Should you be Monitoring Employee Internet Usage? | Microbyte

Should you be Monitoring Employee Internet Usage?

In a digital age where we are all glued to the internet, whether that’s for our work life or personal life, the lines are blurring when it comes to tech and what is and isn’t allowed during our 9 to 5.

Whilst the internet is a necessity for many of us in order to get the job done, how many of us have snuck in the odd look at Facebook or a BuzzFeed article? Leaving us distracted and unable to dive back into the project we were working on.

In fact a recent survey found that a third of employees are distracted at work for up to three hours a day, totaling a grand sum of 758 hours per year – a hefty sum that all leads to productivity levels dropping. Social media, personal emails, online shopping, internet browsing, and mobile phones were all cited as tech distractions at work.

So, would monitoring employees be a help to your business? Or would it create a Big Brother state where employees feel untrusted in their place of work? The debate is one which will always wage on but there are certainly benefits to both employees and employers when it comes to keeping an eye on just what the internet is being used for.

I run a business, will it help?

Introducing a policy on the internet is nothing new in the world of work and something which businesses have implemented since the internet’s initial conception, but with tech advancing daily, new websites to be browsed and different ways to access it, monitoring the vast digital world can seem like an overwhelming task.

Defining what your goals are for monitoring internet use should be your first step. Are you implementing a policy because you’ve had previous issues? Are you concerned productivity levels are slipping? Or are you worried important data could be put at risk? Whatever your reasoning monitoring usage extends beyond your initial focus.

Whilst your main goal may be that you want to keep employees focused on the task at hand and in turn ensure productivity levels remain high, you could also be helping to safeguard your data too. With website hackers targeting businesses and taking files, often held at ransom for a large sum of money, protecting your business wherever possible is essential. Whilst it’s unlikely that a quick mooch on Twitter will do this, employees may unknowingly access a website which could do more harm than good.

Of course, you should also be taking steps to educate staff on how to use internet safely, but it’s important not to undermine them here either. Treat them like they know nothing and you’ll see your company culture take a nose dive.

Take our advice and don’t patronise, state the importance of them safeguarding their information too and keep things on level ground. Explain your reasoning and the benefits to them and the business, and employees are likely to feel that you are checking up on them much less.

What does it mean for employees?

It would be easy to think that the benefits are weighted more heavily to employers when it comes to content filtering, but the latest advancements in monitoring software mean that it has far more value than simply blocking a site.

Do you really believe that employees actually want distractions at work? For the vast majority the answer is likely to be a resounding no, and anything that actually helps to block out the distractions around can help to keep deadline adhered to and concentration levels up.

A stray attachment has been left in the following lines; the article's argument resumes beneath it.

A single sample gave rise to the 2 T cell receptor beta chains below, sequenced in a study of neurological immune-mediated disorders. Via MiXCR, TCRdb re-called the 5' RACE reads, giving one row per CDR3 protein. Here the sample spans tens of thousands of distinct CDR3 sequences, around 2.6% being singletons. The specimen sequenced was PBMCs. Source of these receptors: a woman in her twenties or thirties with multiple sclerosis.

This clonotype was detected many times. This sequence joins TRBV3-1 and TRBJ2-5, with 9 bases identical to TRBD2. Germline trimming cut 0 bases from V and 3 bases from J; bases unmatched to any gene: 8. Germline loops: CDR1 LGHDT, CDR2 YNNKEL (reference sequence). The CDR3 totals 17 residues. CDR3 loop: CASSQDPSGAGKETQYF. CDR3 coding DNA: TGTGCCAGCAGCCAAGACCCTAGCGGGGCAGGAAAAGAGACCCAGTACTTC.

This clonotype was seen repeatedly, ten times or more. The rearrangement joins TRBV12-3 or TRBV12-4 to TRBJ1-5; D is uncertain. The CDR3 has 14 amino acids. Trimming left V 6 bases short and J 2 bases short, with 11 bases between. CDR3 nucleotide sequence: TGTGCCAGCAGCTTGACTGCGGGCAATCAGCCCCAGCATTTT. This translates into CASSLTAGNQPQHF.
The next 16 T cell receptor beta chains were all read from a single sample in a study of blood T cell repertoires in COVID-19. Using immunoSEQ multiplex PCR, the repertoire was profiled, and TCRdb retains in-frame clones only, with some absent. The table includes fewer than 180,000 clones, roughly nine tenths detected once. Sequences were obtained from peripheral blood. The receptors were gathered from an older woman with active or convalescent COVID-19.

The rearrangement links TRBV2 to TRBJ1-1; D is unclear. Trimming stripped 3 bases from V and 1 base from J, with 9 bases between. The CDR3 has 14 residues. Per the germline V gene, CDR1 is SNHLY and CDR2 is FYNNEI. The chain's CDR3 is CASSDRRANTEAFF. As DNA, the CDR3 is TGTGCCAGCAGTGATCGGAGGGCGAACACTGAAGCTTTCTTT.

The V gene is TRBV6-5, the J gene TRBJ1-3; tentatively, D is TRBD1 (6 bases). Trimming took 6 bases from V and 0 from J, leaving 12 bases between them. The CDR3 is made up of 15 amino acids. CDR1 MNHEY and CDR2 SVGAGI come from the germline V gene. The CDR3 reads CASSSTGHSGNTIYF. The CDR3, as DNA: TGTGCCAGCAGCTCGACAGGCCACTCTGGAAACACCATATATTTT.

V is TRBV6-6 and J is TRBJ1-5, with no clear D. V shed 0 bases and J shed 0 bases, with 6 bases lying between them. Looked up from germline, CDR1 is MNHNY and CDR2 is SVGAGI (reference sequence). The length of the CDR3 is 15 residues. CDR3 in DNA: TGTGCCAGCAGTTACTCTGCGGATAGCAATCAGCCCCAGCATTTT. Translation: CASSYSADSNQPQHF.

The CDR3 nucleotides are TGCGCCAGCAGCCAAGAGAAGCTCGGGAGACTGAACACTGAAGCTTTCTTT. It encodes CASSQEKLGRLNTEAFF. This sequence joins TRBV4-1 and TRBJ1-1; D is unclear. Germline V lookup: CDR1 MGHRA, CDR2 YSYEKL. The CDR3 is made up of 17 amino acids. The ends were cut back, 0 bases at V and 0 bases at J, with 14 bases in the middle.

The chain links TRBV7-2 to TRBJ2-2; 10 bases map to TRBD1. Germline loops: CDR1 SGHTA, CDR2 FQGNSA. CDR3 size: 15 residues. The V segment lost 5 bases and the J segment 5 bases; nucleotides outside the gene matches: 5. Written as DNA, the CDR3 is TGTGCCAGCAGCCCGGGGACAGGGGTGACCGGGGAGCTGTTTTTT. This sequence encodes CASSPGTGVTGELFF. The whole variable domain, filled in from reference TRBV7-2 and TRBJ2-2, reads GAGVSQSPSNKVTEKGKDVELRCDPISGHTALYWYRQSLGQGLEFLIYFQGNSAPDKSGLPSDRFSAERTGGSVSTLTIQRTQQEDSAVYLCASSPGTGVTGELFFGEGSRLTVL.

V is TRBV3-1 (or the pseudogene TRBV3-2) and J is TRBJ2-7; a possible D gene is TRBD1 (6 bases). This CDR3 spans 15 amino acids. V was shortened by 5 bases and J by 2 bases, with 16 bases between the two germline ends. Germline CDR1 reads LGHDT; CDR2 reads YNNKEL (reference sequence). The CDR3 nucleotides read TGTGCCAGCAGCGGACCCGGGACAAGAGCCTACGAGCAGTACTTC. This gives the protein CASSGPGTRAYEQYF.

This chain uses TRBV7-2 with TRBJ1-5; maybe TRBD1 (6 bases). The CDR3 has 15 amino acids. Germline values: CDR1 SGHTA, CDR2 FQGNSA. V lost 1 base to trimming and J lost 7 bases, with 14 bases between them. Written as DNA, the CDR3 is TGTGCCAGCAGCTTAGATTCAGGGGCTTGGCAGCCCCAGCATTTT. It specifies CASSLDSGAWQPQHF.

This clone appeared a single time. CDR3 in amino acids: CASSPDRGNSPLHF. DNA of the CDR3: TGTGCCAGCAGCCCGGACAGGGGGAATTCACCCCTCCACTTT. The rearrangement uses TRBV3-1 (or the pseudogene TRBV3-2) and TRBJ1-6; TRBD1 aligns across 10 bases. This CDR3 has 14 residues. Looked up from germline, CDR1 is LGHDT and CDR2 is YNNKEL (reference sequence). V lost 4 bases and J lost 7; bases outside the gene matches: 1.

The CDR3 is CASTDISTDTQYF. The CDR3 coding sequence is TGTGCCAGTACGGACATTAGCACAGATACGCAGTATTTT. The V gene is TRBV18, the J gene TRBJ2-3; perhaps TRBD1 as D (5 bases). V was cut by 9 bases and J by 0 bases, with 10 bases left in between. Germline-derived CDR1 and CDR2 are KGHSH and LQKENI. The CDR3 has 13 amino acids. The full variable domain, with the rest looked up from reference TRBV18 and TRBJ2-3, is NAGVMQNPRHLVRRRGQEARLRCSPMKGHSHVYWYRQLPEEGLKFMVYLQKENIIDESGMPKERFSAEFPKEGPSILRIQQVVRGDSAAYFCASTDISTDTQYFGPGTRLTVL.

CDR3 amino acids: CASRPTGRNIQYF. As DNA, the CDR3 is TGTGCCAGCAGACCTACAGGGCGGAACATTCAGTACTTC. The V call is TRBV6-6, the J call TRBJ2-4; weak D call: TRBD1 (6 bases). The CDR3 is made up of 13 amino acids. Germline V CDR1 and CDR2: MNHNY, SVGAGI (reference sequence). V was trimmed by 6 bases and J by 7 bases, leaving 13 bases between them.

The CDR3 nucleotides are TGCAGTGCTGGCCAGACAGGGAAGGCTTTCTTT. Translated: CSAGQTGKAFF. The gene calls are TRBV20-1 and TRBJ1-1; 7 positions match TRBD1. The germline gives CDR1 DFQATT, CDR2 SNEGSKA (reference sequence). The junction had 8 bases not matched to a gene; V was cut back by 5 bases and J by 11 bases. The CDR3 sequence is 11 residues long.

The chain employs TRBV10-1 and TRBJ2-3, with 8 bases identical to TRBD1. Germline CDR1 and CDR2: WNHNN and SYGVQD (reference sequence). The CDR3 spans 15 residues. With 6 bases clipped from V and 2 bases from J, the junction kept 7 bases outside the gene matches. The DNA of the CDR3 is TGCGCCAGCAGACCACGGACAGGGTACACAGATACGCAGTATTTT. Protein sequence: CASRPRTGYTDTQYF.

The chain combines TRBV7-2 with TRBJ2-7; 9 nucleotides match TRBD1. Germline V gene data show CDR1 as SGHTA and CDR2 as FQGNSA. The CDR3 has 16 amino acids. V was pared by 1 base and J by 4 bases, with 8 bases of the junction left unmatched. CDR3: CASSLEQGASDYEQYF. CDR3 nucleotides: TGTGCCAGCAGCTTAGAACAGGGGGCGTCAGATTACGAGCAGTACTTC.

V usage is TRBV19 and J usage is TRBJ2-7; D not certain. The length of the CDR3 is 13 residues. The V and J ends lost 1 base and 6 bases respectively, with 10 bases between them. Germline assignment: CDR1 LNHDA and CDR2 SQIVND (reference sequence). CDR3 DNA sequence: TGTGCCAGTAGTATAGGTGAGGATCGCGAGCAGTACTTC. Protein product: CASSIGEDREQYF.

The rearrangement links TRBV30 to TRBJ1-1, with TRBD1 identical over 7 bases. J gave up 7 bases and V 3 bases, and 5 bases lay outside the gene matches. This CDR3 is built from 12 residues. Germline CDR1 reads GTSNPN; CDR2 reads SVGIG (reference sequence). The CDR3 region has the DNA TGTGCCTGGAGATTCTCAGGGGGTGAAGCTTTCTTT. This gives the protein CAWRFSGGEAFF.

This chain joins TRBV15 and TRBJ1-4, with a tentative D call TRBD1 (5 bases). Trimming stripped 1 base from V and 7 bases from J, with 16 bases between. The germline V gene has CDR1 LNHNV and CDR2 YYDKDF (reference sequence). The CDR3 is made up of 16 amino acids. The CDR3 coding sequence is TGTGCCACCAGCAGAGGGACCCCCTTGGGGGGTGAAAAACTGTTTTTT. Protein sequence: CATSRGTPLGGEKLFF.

Some monitoring software can even show how long has been spent on certain websites or tasks, and before anyone recoils in worry over learning a few home truths it’s important to remember this can be beneficial to hear. Helping you to assess how much time you are potentially losing, or how long a task has taken can all help to streamline how you work and make you more productive. And if there’s anything that feels good at work it’s getting a job done right, on time and quickly too.

How does content filtering work?

With many different content filtering products on the market it’s always best to do your research beforehand to identify what type of software is right for you and your business. Remember to take into account the size of your business too – if you expand will the software cover the number of employees you have?

A blacklist works by excluding certain sites, in categories which have been deemed ‘bad’. It doesn’t necessarily mean websites will do damage to your computer, but that they may harm how you work and provide a distraction. A blacklist can be set up through a content filter or manually, allowing you to add sites you feel need to be included and removing them from the list if you see fit too.

If you aren’t sure of specific site names then you can block sites by tagging certain keywords, which will then flag the site up as ‘bad’. Content filtering software can also monitor emails, instant messages, control software installations and monitor the firewall.

Implementing an Internet Policy

When it comes implementing an internet monitoring policy it’s important to remember that it will likely be a sensitive subject. Take care when approaching the subject with employees and detail it all in writing to keep things official.

Set a written policy and lay out what you do and don’t expect when it comes to the internet in the workplace. Define the security risks that could affect not only the company but employees too. A good policy should tell employees how they will be monitored and the steps that may be taken if they are found abusing the policy.

Whether your business already has a policy in place or you’re looking to implement one, keeping your business up to date when it comes to internet monitoring won’t only help to keep your business age but could also boost productivity too.